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tv   Newsline  KCSMMHZ  July 10, 2013 6:00am-6:31am PDT

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-- captions by vitac -- welcome to nhk world "newsline." i'm gene otani in tokyo. here's a look at some of the stories we're following this hour. oh officials from north korea and south korea say they need more time to negotiate as they work on re-opening a symbol of cross-border cooperation. supporters of ousted egyptian president morsi have rejected a call to join a caretaker government. and voting for a better life.
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survivors of the 2011 disaster in japan want candidates to make good on promises to rebuild. officials from north korea and south korea need more time to negotiate an agreement to re-open an industrial zone they control. they have held more dugs about the industrial complex. authorities in pyongyang suspended operations there three months ago during a period of heightened tensions. >> translator: we will do our very best to get the kaesong industrial complex operational again. >> a south korean delegation went to north korea for talks. managers of firms in the complex went awe long, too. they inspected the facilities at the park. they say most of the factories are in the same state as before the suspension. but they say they found water leaks in some areas and humidity caused some precision machinery to rust.
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>> it is expected to take three to four weeks. >> they asked to prevent further shut downs but they haven't agreed on the issue. the talks are scheduled to resume next monday. egyptians who support ousted president morsi are shrugging off the country's military-backed leadership. they are refusing an invitation to join a caretaker government. they say they won't cooperate with what they call a coup. adly mansour has started choosing members of his caretaker government. that set off supporters of the ousted government of morsi. they appointed him as interim prime minister. he said he will offer posts to those capable of handling the jobs. officials of the freedom and
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justice party say they have no intention of working with those who helped the military coup. the party is the political wing of the muslim brothered hood. supporters of the ousted president continued protests in the capital cairo on wednesday. the first day of the fasting month. military leaders overthrew morsi. husband supporters faced off against security forces in the days suns. they say soldiers opened fire monday at a gathering outside the army barracks where morsi is believed to be held. still, members of the muslim brotherhood say they will stay on oh the streets until morsi is returned to power. the united states has refrained from taking sides but president obama has spoken to egypt's neighbors who have influence over the country. obama and two of oh his allies in the region discussed ways to restore peace in egypt. obama spoke by phone to crown prince mohammed bin zayed al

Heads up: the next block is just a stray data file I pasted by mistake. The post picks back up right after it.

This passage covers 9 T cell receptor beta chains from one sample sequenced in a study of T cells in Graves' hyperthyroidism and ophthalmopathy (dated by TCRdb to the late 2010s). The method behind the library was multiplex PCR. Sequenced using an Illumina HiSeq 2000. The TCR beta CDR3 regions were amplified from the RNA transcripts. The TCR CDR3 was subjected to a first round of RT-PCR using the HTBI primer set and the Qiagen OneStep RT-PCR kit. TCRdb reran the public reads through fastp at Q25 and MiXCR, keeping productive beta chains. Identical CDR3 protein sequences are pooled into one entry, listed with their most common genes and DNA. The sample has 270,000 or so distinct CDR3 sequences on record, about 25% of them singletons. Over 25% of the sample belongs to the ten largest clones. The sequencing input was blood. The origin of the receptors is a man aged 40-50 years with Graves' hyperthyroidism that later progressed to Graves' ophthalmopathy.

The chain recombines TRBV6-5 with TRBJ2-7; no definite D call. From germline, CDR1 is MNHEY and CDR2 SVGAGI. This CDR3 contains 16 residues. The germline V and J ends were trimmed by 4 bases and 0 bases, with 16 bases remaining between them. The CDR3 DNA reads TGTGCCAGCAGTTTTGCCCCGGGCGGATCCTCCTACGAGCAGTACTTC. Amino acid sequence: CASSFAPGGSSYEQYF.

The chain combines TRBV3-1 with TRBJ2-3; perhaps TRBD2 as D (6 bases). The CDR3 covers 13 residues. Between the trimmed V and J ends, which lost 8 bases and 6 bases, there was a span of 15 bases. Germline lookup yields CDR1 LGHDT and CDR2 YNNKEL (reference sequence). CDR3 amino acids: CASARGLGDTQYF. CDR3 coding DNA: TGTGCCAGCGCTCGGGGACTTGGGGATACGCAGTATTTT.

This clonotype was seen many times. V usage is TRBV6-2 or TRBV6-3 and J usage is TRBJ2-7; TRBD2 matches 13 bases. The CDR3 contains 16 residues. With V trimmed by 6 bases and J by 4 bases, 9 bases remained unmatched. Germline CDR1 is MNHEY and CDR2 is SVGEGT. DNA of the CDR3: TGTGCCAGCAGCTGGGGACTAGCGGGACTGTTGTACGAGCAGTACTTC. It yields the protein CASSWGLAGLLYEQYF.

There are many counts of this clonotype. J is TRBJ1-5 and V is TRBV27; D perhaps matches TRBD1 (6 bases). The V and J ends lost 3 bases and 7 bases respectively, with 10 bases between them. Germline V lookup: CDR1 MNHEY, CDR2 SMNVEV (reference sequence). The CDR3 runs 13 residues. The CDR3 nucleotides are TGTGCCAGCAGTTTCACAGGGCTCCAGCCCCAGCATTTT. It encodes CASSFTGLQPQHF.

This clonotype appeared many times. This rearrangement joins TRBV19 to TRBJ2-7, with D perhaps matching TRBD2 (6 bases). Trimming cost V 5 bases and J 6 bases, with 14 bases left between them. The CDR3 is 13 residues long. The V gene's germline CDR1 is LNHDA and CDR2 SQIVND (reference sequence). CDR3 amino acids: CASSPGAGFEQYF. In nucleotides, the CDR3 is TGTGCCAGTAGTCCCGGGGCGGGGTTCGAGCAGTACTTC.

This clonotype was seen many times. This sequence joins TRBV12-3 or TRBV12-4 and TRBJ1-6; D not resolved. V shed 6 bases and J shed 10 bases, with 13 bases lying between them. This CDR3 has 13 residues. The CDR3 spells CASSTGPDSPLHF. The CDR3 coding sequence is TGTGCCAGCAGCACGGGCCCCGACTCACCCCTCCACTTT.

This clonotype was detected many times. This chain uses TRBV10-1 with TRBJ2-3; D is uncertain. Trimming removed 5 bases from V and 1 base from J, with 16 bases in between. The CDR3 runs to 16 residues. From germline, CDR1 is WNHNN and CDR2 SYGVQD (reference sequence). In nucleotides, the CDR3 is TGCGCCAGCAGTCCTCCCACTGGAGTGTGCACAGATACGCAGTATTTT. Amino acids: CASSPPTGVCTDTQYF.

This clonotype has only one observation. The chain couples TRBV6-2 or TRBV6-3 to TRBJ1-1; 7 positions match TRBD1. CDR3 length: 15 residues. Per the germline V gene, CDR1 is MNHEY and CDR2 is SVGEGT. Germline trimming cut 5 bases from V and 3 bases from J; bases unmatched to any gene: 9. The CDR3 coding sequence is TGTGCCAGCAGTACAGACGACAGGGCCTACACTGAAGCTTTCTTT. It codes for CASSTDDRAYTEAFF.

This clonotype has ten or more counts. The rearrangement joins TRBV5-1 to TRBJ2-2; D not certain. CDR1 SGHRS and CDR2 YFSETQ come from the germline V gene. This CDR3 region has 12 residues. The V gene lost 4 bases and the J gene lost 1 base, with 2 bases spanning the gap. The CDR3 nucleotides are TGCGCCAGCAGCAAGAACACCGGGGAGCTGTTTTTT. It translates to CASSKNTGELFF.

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nahyan and emir sheikh tamin bin hamad al thani. obama told them violence is unaccept bable. he said it's essential all parties join in the political process. to bring stability back to egypt. investigators probing the cash of flight 214 are zeroing in on a possible cause. they plan to examine the jet's speed control device to see if it was working properly. the boeing 777 crash landed at san francisco international airport and burst into flames. two chinese students died. emergency crews took more than 180 people the to the hospital. one of the pilots has said the automatic throttle was set for landing. the device is used for controlling the speed. but the plane was flying slower than it should have. investigators say they will analyze the flight recorder to see why the speed wasn't right. >> one of the very critical